Finally, when board members refuse to behave in a manner that’s conducive to respectful, focused discussions and healthy debates, ask that they step down. However, allow the resigning director to do so with dignity and thank them for their service, Yoler says.

While there’s a place for clever insults and explosive break-ups in TV scripts, the same can’t be said for corporate America.

Lila MacLellan

Word of Advice

"Silicon Valley companies putting engineers on diversity, racial justice, and other issues on their platform is when I know the company's actually focusing on doing something. Because they can hire a lot of lawyers to send memos around, but when they actually put engineers on something in Silicon Valley, it means they're working to solve the problem."

— Rashad Robinson, president of the racial justice and civil rights advocacy group Color of Change, joined the Rapid Response podcast to discuss his approach to engaging with large businesses like Airbnb and Meta. 

On the Agenda

👓 Read: Current stats about CEO turnover suggest that boards are cracking down on underperformers. But researchers at Stanford Graduate School of Business have also found that boards are still soft on CEOs who aren’t living up to expectations—and directors rarely have detailed succession plans in place.  

🎧 Listen: Is the anti-ESG investing movement a legitimate threat to more progressive companies? On the GreenBiz podcast, Alison Taylor, executive director of Ethical Systems and adjunct professor at New York University’s Stern School of Business, explains why the irrational new push from right-wing politicians and others could be a "flash in the pan."  

📖 Bookmark: Here's a cheat sheet that directors can share with company executives: "Presenting about data to your board: 6 tips from experts." The experts are big league execs who joined this year's MIT Chief Data Officer and Information Quality Symposium.


Jill Sommers, a former commissioner of the Commodity Futures Trading Commission, has been appointed director at FTX US Derivatives, a subsidiary of FTX, the crypto exchange led by Sam Bankman-Fried. Vicente Reynal, chairman, president, and CEO of Ingersoll Rand, is joining American Airlines' corporate board. Nintex has tapped Jeff Teper, president of Collaborative Apps and Platforms at Microsoft, as a new independent director. Building and facility management company ABM recruited Jim DeVries, CEO of security technology company ADT, to its board. Larry Quinlan, former CIO of Deloitte, has joined software maker Boomi as a director. In the U.K., Adriana Karaboutis, chief information and digital officer at the electricity company National Grid, is now a board member at the insurance firm Aon.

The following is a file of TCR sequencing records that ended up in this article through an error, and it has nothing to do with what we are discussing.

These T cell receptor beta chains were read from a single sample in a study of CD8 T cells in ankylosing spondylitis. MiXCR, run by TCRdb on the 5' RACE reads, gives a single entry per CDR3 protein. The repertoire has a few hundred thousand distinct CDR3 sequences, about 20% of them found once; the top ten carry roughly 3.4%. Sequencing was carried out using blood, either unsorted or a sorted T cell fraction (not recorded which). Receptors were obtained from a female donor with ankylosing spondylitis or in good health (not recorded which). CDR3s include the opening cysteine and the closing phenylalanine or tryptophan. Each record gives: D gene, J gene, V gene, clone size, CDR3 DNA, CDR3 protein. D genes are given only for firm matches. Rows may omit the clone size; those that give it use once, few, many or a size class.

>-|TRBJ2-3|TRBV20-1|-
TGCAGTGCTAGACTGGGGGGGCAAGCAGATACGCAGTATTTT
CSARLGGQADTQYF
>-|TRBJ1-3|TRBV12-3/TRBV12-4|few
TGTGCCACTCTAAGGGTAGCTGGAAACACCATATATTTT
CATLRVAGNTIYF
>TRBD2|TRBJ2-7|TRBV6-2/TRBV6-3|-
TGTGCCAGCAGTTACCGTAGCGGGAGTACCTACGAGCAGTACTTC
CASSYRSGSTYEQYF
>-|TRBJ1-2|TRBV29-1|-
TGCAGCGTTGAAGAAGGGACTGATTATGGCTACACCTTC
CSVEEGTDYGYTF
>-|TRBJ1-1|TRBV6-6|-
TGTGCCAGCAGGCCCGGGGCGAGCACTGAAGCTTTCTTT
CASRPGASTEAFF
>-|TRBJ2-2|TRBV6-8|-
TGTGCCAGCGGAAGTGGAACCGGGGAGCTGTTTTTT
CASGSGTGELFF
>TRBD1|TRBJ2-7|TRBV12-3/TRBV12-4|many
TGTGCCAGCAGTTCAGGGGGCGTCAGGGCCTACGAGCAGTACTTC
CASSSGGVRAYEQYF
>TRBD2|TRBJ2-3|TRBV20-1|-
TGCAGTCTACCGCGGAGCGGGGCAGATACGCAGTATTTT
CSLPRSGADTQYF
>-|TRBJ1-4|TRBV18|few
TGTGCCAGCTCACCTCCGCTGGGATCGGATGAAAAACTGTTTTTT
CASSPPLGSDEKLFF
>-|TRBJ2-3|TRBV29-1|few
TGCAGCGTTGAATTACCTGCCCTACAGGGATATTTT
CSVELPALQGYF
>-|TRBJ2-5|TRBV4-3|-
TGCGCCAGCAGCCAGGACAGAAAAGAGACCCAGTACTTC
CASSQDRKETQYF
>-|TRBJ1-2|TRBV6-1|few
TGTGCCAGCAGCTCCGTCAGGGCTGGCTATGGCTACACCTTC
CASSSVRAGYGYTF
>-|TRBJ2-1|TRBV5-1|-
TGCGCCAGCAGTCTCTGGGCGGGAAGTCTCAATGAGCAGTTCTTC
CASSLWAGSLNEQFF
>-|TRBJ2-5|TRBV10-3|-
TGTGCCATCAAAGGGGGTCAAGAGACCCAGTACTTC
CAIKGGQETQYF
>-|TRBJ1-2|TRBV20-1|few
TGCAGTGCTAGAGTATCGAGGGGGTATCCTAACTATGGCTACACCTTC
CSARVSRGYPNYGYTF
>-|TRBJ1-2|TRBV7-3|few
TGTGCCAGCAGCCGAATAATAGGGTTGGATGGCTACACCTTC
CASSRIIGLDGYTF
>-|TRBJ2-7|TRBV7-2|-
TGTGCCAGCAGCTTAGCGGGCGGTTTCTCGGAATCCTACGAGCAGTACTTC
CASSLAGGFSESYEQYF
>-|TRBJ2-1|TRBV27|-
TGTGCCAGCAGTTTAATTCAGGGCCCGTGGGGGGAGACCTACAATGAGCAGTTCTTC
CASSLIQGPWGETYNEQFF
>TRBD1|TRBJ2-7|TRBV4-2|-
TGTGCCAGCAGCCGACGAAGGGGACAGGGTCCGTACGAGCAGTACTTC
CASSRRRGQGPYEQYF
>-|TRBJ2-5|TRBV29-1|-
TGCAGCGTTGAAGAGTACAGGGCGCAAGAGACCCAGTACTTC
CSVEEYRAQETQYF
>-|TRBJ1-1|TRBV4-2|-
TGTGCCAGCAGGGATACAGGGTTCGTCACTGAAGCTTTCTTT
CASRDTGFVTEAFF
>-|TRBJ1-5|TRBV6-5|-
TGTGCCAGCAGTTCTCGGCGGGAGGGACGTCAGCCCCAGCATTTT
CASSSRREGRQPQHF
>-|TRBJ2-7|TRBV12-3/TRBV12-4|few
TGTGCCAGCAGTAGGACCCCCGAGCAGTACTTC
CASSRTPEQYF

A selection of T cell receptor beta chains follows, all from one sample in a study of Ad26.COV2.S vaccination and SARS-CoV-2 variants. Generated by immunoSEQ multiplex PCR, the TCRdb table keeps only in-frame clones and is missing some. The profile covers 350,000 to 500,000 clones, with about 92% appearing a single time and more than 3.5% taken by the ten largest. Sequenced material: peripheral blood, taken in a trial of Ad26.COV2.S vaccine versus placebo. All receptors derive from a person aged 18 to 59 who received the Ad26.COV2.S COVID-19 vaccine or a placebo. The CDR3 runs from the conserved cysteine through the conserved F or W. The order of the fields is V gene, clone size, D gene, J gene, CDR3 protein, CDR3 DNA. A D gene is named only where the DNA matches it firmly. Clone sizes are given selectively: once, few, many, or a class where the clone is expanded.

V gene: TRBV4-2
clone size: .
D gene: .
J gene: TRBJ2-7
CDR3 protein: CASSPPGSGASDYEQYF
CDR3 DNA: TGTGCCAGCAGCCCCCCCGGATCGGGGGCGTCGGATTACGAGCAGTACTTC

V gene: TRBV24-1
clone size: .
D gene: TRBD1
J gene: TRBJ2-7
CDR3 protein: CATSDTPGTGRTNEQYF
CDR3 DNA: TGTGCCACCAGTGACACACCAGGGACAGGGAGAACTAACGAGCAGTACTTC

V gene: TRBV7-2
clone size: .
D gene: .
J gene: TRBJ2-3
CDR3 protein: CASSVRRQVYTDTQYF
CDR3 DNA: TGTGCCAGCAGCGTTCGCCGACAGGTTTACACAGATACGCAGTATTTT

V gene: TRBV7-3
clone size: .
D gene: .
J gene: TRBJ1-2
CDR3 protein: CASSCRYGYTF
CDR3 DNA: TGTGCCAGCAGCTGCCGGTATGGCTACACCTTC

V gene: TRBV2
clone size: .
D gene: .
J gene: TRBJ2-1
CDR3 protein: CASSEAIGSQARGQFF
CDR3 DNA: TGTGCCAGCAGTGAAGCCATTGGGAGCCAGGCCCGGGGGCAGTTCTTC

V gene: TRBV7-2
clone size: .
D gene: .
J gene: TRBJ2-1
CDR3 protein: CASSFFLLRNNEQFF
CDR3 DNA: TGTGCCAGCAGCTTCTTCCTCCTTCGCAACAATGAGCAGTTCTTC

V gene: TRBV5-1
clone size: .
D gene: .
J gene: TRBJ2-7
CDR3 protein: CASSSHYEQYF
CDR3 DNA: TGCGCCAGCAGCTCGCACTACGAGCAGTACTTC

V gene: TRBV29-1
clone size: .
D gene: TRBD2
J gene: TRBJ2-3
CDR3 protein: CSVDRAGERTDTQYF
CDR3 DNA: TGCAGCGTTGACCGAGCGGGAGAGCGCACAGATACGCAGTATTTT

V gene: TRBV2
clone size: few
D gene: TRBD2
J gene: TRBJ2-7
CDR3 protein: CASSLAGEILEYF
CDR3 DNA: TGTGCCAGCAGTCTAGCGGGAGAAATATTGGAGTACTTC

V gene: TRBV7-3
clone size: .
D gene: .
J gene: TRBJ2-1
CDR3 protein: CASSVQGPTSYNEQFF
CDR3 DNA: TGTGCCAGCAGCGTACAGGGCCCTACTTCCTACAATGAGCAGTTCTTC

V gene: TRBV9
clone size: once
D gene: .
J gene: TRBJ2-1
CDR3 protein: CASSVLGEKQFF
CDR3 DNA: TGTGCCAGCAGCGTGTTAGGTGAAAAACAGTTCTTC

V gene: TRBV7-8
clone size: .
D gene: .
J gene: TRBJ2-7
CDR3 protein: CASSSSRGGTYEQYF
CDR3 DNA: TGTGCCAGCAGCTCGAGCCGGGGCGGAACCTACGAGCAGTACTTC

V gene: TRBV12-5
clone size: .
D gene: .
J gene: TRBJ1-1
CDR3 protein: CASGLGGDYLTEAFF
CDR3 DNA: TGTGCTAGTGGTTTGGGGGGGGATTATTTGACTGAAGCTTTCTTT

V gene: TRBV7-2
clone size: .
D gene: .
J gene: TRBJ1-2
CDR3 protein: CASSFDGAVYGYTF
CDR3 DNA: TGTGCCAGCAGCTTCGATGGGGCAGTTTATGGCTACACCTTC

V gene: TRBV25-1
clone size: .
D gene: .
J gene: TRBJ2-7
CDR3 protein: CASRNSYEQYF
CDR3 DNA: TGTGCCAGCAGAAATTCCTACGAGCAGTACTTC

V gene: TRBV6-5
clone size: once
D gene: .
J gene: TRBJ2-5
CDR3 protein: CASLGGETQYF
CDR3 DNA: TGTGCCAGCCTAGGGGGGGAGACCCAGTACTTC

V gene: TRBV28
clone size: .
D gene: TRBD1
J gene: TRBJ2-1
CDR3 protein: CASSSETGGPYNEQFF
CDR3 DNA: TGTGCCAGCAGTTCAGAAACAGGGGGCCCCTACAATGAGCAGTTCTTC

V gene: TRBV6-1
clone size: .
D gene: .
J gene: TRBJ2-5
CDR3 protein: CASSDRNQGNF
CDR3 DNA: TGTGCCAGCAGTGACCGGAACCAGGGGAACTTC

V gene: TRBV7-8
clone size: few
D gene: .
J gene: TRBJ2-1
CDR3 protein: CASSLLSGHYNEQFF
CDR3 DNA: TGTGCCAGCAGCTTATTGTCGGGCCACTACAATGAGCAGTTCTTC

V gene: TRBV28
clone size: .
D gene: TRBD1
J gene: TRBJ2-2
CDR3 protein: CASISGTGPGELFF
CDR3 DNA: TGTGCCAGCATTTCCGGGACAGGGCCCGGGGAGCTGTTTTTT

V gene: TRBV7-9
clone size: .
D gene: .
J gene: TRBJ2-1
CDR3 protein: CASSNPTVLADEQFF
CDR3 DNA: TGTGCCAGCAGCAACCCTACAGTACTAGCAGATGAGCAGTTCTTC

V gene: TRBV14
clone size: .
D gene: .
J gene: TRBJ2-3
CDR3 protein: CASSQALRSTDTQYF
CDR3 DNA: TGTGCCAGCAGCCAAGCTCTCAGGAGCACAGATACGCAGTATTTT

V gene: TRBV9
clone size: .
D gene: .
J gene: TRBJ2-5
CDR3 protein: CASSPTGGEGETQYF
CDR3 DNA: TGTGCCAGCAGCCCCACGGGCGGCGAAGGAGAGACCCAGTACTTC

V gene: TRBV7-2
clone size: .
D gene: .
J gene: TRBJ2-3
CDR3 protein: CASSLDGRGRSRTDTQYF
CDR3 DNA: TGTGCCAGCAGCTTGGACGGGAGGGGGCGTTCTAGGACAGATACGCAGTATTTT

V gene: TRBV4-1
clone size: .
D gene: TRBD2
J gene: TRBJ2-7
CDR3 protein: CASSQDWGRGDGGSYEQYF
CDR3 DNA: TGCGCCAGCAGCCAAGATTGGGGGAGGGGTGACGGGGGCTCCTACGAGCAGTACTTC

In Brief

- Corporate directors are beginning to focus on other forms of diversity besides gender, according to research company Equilar; its quarterly report shows a slight drop in the share of women recruited to U.S. boardrooms.

- BlackRock is taking a stand against directors who sit on too many boards at once, as part of its campaign to improve corporate governance at the companies in which it invests.  

- Silicon Valley companies are busy hiring economists, especially recent graduates of Ph.D. programs, to tackle pricing strategies, product development, and overall business planning. 

- Japan's tech giants are linking social and environmental goals to corporate director compensation.  

- Target scrapped its policy requiring CEOs to retire at 65, a move that experts see as a reflection of changing attitudes towards aging and a stability measure in uncertain times. 

Editor’s Pick

The British monarchy, aka “the Firm,” has lost its longest-serving leader, a woman who gave the world a masterclass in managing an institution’s reputation. In this profile of Queen Elizabeth II for The New Yorker, Rebecca Mead decodes the monarch’s “ceaseless performance of power without actual potency” and her knack for winning the respect of critics. She writes, “Elizabeth led a life made up of privilege and sacrifice, and even those who resented the former acknowledged the latter.” 

Here’s a snippet:

"Like all very old people, the Queen grew shorter as she aged: when she appeared on the balcony of Buckingham Palace during her Platinum Jubilee celebrations, in June 2022, she was shorter by a head than her heir, Charles, even in her hat and her court shoes. 'As you can see, I can’t move,' she informed visiting officials to Windsor Castle in February 2022, shuffling slightly on her feet, cane in hand, game as usual for the social interactions that her role demanded. The Queen small-talked on a vast scale.

But her persona became only more towering as her personage dwindled. By instinct, constitution, and training, the Queen knew that what was demanded of her was an almost superhuman splitting of self. She was the hereditary ornament of the nation—as impractical as the Crown Jewels, with which her coronation had been celebrated. At the same time, her modus operandi was founded on a principle not of display but of concealment. For her own self-preservation, and for the preservation of the institution that she embodied and led, it was often wise to withdraw behind a gilded curtain."

Read the full piece here and have a lovely weekend.